Research in the laboratory of Assistant Professor Frank J. Slack at Yale University has identified a new way that a familiar gene is regulated in lung cancer, presenting new possibilities for diagnosis and treatment. The work is reported in March issues of the journals Cell and Developmental Cell.
The oncogene Ras is out of control in about 20 percent of cancers where it is over-expressed or activated by mutation. According to Slack, a member of the Yale Cancer Center, it is one of the most identifiable causes in some forms of lung cancer. His team has identified let-7, a natural and separately transcribed RNA that maps to a chromosomal region associated with lung cancer as a regulator of Ras expression.
DNA of plants and animals contains sequences encoding microRNAs, important regulators of development, that control processes determining cell type and cell death. "The let-7 microRNA regulates Ras by binding to the message for Ras and likely inhibits translation of the Ras protein," said Slack. "The microRNA does not revert a mutated Ras to normal; instead it acts like a brake on an accelerated Ras."
Janet Rettig Emanuel | EurekAlert!
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The formation of stars in distant galaxies is still largely unexplored. For the first time, astron-omers at the University of Geneva have now been able to closely observe a star system six billion light-years away. In doing so, they are confirming earlier simulations made by the University of Zurich. One special effect is made possible by the multiple reflections of images that run through the cosmos like a snake.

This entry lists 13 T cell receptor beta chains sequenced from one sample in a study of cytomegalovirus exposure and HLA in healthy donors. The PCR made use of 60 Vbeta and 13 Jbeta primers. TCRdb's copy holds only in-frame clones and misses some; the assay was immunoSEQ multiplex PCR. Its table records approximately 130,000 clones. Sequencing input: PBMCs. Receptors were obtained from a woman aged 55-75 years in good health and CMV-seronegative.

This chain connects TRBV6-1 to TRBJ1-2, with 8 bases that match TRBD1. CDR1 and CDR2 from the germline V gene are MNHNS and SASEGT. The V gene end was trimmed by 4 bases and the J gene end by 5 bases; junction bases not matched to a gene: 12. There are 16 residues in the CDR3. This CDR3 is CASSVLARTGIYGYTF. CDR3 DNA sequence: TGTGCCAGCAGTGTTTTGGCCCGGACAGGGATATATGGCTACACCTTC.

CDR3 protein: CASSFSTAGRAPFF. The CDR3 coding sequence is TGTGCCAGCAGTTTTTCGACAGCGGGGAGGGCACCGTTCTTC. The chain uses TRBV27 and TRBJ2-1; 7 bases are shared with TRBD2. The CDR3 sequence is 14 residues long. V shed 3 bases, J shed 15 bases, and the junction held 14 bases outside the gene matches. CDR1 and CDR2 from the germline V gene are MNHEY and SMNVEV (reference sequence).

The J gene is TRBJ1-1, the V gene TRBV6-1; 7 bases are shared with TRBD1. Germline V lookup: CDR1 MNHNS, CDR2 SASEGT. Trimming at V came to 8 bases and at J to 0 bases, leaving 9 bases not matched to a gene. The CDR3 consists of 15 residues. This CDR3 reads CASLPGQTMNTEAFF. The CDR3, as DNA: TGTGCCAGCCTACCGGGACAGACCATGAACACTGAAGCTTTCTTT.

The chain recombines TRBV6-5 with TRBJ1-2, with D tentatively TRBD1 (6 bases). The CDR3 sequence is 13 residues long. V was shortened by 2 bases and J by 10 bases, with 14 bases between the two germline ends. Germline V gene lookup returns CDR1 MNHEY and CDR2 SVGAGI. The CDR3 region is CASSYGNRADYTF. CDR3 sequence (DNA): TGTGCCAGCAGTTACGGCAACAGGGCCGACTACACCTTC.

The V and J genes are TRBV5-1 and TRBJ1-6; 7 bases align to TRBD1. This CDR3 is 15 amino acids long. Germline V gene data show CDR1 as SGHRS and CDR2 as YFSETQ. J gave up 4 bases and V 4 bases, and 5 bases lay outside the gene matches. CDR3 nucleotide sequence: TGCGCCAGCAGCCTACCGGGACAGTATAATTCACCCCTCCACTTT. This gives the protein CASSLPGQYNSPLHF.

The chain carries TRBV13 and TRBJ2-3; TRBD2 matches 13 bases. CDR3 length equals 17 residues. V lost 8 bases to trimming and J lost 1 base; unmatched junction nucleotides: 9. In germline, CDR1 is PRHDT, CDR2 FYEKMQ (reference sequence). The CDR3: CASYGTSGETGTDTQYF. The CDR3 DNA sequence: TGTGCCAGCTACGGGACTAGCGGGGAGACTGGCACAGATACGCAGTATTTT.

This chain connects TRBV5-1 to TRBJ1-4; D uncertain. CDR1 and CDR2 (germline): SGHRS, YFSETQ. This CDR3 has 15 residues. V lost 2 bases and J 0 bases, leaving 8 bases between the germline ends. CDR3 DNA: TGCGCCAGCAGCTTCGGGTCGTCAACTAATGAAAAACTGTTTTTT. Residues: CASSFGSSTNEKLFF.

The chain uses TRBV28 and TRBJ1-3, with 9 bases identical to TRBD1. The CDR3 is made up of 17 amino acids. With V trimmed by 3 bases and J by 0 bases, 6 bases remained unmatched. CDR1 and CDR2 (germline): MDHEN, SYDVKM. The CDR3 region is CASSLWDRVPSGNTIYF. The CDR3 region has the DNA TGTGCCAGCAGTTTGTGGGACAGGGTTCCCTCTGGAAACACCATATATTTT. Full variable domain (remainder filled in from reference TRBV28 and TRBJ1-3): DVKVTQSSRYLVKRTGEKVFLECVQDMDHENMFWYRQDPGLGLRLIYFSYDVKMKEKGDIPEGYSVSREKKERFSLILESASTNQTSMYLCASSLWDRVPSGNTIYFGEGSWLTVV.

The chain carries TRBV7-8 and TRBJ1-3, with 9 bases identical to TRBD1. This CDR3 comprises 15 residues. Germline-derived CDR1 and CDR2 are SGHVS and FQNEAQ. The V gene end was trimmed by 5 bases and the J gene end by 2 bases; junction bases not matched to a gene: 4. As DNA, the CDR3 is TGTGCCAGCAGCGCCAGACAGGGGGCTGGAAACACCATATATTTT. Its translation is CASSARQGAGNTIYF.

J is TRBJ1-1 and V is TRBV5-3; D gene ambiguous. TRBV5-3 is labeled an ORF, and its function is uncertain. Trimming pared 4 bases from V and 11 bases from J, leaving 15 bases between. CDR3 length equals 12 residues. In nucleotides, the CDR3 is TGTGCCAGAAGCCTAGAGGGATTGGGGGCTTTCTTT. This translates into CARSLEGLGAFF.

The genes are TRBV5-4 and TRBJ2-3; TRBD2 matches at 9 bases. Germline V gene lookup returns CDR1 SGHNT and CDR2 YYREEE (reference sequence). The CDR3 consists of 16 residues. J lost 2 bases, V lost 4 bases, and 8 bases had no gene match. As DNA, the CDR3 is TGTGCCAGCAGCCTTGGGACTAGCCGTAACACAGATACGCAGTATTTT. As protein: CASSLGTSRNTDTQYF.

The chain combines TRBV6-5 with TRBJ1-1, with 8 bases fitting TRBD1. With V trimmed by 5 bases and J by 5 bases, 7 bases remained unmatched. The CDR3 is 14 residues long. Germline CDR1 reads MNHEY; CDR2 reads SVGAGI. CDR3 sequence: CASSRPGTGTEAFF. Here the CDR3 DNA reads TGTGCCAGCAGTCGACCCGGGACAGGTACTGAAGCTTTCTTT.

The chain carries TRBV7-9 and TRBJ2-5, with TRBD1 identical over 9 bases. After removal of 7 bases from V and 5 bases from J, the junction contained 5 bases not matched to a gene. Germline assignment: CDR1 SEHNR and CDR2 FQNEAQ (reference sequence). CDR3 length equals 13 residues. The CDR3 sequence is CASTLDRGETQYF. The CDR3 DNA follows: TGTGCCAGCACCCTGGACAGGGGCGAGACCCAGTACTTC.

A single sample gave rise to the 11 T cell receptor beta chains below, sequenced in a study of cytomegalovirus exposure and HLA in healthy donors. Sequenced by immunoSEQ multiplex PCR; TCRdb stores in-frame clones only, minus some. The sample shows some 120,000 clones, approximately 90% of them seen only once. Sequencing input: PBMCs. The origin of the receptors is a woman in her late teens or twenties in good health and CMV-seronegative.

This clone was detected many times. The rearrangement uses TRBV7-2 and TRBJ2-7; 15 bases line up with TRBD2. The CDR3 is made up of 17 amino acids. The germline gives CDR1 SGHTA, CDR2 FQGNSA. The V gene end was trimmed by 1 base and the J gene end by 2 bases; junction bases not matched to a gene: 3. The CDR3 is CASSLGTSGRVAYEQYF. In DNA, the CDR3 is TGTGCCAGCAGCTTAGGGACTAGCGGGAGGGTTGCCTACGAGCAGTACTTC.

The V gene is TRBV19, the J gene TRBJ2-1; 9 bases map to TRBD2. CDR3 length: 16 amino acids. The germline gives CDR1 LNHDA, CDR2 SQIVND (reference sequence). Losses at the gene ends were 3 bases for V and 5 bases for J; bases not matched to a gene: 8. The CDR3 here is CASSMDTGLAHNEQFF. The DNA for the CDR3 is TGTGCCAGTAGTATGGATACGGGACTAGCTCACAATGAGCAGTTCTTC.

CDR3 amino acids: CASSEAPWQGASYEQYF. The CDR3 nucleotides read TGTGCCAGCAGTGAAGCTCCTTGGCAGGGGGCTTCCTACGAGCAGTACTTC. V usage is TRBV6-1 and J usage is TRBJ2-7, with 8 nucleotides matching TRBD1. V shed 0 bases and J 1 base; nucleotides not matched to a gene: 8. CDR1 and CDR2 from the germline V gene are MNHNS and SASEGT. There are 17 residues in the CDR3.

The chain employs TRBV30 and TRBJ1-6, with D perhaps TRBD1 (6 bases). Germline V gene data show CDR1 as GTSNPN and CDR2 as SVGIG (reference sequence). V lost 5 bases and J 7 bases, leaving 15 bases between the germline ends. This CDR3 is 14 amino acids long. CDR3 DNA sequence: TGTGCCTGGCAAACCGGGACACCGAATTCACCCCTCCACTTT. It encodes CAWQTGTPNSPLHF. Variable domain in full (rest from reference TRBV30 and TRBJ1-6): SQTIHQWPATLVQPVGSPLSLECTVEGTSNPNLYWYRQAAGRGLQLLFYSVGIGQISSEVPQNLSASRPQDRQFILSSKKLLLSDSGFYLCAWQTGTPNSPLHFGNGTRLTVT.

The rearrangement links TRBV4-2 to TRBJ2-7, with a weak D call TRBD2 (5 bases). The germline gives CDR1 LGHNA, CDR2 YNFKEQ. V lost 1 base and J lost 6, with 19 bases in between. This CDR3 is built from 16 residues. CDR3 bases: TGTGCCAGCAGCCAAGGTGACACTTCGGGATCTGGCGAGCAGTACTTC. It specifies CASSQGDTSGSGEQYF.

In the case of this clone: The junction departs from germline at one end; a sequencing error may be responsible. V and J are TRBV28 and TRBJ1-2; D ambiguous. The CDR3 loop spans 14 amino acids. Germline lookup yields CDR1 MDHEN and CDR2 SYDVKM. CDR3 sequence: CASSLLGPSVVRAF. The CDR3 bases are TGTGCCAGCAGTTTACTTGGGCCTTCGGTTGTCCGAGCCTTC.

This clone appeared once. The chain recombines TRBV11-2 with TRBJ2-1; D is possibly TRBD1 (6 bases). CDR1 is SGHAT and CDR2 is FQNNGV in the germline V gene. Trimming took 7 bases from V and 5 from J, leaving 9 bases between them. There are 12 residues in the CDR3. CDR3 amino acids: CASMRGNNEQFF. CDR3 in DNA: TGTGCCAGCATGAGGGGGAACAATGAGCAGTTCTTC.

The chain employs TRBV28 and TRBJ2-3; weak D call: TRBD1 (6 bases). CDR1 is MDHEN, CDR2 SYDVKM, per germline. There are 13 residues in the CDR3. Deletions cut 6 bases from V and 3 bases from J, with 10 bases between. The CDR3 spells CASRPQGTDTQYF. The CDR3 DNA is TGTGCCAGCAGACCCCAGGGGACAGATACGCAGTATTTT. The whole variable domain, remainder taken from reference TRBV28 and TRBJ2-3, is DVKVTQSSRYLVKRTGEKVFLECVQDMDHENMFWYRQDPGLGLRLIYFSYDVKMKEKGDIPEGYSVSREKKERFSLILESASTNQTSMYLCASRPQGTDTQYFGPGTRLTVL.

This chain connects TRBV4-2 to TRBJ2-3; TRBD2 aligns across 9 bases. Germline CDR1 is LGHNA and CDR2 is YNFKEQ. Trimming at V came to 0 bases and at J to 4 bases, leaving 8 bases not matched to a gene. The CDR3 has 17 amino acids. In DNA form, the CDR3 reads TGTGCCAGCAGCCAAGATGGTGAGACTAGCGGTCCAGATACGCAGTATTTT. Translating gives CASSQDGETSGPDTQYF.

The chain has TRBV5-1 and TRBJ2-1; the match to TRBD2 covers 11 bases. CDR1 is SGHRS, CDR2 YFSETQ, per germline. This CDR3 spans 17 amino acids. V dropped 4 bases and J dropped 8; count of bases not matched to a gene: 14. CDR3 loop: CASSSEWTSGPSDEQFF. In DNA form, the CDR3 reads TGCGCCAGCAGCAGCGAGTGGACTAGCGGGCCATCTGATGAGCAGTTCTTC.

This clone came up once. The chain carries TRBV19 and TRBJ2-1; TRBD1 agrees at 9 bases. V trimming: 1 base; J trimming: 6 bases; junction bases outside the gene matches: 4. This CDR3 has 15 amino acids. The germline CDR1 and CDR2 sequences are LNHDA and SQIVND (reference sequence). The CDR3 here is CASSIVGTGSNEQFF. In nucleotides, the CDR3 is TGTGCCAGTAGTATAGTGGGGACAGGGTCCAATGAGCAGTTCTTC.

Today, astronomers have a pretty accurate idea of how stars were formed in the recent cosmic past. But do these laws also apply to older galaxies? For around a...
Just because someone is smart and well-motivated doesn't mean he or she can learn the visual skills needed to excel at tasks like matching fingerprints, interpreting medical X-rays, keeping track of aircraft on radar displays or forensic face matching.
That is the implication of a new study which shows for the first time that there is a broad range of differences in people's visual ability and that these...
Computer Tomography (CT) is a standard procedure in hospitals, but so far, the technology has not been suitable for imaging extremely small objects. In PNAS, a team from the Technical University of Munich (TUM) describes a Nano-CT device that creates three-dimensional x-ray images at resolutions up to 100 nanometers. The first test application: Together with colleagues from the University of Kassel and Helmholtz-Zentrum Geesthacht the researchers analyzed the locomotory system of a velvet worm.
During a CT analysis, the object under investigation is x-rayed and a detector measures the respective amount of radiation absorbed from various angles....
The quantum world is fragile; error correction codes are needed to protect the information stored in a quantum object from the deteriorating effects of noise. Quantum physicists in Innsbruck have developed a protocol to pass quantum information between differently encoded building blocks of a future quantum computer, such as processors and memories. Scientists may use this protocol in the future to build a data bus for quantum computers. The researchers have published their work in the journal Nature Communications.
Future quantum computers will be able to solve problems where conventional computers fail today. We are still far away from any large-scale implementation,...
Pillared graphene would transfer heat better if the theoretical material had a few asymmetric junctions that caused wrinkles, according to Rice University...
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17.11.2017 | Studies and Analyses